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Japan okays troops for Iraq
Agencies | December 09, 2003 15:19 IST
The Japanese government on Tuesday approved the deployment of non-combat troops to Iraq, thus sanctioning its largest overseas military operation since World War II, report agencies.
The decision was taken after an acrimonious cabinet debate, which also dealt with the killing of two Japanese diplomats in Iraq late last month.
Opinion polls indicate that most Japanese are opposed to the deployment, believing that it violates the nation's pacifist constitution, which explicitly forbids the military -- known as the Self-Defence Forces -- from waging war overseas. Japan has, however, taken part in international peacekeeping missions, though no Japanese soldier has died or fired a weapon in such missions.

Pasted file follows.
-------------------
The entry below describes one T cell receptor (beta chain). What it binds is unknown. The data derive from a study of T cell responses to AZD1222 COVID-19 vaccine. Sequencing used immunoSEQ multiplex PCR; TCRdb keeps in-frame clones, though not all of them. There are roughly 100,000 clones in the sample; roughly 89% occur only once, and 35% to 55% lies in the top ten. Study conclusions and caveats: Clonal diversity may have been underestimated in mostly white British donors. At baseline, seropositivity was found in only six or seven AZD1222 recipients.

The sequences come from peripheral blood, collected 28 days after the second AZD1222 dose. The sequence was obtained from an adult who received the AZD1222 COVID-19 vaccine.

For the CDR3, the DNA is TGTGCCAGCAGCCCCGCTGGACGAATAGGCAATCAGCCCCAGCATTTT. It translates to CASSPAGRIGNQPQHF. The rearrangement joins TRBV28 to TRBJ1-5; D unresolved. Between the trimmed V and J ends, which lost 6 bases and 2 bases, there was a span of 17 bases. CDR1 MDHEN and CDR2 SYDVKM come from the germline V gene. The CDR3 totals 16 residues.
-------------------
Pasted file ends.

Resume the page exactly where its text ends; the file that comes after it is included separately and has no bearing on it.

Despite fears of troops being forced into combat situations in Iraq, as well as the threat of Japan being added to the Al Qaeda hit list, Prime Minister Junichiro Koizumi insists that "it's necessary to offer not only financial assistance but also personnel, including the Self Defence Forces", to help with Iraq's reconstruction efforts.
Local media reports indicate that the force would include 500 to 700 heavily armed ground troops, backed by the air force and navy. They are expected to mostly provide humanitarian assistance and help rebuild hospitals and schools damaged during the American-led attack on Iraq.